In this debut novel, Radouloff and Winkless provide a cautionary tale of consumerism, greed, and complacency.
In the far future, mankind is split into two groups: the Eugenics, who subsist on “modified” food that’s slowly ruining their bodies, and the Neo-Spartans, who refuse to give in to the corporate regime. The latter group grows their own organic food and trains to protect itself from its oppressors. The Eugenics are slowly declining and have to have babies via test tube, while the Neo-Spartans are robust and healthy. Young Neo-Spartan Quinn is tasked with the responsibility of caring for her younger brother, Gabriel, who has an extreme allergy to the modified food. When Gabriel and some other Neo-Spartan boys are kidnapped while performing parcours stunts (all physical activity is outlawed), Quinn must prove herself to her community by finding her sibling and discovering why he was taken. To do so, she must enter a place called the Sanctuary and fight in tournaments to blend in while scouting for information. Readers can appreciate the novel’s underlying message of rallying against consumerism and going against the majority. However, its delivery is heavy-handed, favoring the Neo-Spartan way of life without acknowledging any benefits of technological advancement. The prose is also littered with clichés: “She was, in that moment, not just a fish out of water, but the original tabula rasa.” The authors confusingly refer to one minor character as Paul then, later, as Peter. Also, every time the 17-year-old female protagonist meets a male character who isn’t her brother or mentor, there’s an unnecessary amount of sexual tension. This book is recommended only for devoted fans of dystopian YA fiction.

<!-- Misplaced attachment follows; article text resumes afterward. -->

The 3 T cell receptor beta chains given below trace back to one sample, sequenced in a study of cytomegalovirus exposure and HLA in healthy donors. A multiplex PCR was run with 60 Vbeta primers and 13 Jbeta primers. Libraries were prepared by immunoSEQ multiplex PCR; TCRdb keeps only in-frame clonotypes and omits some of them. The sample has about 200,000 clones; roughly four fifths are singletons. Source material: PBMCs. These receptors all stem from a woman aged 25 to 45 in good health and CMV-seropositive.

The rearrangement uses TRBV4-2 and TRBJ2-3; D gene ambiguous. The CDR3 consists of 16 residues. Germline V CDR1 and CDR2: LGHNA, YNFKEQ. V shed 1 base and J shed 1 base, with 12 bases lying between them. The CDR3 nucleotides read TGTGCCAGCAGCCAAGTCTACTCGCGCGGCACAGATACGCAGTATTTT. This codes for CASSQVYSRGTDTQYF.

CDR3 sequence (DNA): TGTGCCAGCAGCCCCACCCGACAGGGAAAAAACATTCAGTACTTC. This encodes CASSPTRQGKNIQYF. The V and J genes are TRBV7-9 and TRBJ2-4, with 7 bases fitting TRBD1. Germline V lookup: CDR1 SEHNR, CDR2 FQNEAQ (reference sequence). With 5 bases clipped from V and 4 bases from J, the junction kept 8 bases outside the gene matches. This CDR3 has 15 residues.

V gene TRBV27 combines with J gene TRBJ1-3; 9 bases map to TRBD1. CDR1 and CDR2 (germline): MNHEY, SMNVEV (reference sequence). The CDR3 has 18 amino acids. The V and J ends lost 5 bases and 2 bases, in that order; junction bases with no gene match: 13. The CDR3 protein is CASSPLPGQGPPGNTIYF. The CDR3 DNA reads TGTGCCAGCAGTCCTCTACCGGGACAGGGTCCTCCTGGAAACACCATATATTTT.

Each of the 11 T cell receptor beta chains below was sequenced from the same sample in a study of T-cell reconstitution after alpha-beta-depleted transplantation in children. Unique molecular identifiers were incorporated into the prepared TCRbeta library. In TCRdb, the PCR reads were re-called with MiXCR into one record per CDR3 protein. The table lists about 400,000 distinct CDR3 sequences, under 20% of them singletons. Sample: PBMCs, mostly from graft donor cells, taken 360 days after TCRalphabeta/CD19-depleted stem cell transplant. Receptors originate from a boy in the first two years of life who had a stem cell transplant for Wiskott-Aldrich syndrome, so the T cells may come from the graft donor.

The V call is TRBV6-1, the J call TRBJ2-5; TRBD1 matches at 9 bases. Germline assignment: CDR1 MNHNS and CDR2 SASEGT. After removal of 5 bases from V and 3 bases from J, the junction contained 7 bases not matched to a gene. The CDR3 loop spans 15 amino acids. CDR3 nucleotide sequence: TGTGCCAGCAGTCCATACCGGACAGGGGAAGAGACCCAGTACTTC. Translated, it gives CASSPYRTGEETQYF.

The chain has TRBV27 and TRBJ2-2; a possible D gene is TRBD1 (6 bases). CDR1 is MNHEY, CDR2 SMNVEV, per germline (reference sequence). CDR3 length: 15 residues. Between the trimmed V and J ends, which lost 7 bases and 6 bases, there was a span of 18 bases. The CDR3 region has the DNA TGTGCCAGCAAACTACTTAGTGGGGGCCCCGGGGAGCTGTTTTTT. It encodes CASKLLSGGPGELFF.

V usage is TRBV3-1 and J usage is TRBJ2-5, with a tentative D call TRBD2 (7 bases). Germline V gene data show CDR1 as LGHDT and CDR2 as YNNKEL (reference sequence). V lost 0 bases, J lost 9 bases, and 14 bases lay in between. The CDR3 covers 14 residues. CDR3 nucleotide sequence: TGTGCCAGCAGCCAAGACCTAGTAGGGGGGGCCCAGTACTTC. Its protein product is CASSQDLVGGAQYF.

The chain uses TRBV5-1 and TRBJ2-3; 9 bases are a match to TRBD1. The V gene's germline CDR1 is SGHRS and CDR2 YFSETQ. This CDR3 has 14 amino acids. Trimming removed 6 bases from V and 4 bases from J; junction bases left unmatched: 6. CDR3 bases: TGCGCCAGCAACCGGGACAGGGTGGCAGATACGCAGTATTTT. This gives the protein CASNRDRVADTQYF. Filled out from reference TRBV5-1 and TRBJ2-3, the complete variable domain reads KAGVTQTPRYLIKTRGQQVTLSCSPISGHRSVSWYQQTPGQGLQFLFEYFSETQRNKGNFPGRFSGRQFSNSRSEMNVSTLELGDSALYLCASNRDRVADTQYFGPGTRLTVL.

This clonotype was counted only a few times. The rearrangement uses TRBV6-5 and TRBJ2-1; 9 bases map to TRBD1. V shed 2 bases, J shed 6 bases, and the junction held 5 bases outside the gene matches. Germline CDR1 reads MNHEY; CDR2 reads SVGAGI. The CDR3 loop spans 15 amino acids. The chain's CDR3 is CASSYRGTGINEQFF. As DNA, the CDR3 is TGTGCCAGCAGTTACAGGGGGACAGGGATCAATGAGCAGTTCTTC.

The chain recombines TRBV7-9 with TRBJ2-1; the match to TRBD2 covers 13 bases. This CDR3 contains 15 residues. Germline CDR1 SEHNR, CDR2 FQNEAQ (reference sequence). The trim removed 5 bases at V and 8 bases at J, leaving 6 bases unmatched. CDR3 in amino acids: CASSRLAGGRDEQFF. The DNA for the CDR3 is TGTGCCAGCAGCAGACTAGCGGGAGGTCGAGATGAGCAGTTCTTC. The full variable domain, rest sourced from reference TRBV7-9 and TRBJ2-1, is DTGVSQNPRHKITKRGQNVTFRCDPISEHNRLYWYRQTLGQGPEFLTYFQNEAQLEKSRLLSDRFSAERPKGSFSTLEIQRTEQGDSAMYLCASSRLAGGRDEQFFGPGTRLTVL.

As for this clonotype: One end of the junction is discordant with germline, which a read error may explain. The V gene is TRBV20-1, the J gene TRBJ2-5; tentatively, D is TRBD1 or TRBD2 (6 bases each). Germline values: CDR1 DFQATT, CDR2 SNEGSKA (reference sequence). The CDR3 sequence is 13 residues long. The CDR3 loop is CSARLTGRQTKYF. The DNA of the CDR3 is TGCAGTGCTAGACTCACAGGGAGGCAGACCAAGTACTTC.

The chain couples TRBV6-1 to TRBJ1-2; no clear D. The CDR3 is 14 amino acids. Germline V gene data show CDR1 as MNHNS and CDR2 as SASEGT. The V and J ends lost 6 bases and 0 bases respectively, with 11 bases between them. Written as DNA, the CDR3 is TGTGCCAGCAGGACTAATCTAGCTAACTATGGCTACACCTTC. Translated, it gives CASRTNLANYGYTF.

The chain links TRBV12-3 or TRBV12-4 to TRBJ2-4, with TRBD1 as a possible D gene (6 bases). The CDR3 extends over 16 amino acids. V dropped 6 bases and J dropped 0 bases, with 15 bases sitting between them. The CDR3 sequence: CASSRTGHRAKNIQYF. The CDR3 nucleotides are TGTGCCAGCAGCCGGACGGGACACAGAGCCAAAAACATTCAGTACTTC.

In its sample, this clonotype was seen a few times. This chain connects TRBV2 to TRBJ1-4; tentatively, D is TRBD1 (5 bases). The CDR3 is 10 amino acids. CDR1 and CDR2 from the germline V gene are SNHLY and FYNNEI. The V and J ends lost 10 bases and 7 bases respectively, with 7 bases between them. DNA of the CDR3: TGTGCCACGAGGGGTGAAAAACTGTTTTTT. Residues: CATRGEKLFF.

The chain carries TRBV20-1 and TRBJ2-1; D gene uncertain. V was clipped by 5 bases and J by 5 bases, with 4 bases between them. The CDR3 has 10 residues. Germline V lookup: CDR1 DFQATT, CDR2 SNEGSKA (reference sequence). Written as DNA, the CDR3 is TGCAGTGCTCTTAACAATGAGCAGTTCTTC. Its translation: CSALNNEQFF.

A sci-fi tale with an intriguing premise but lacking character depth and self-awareness.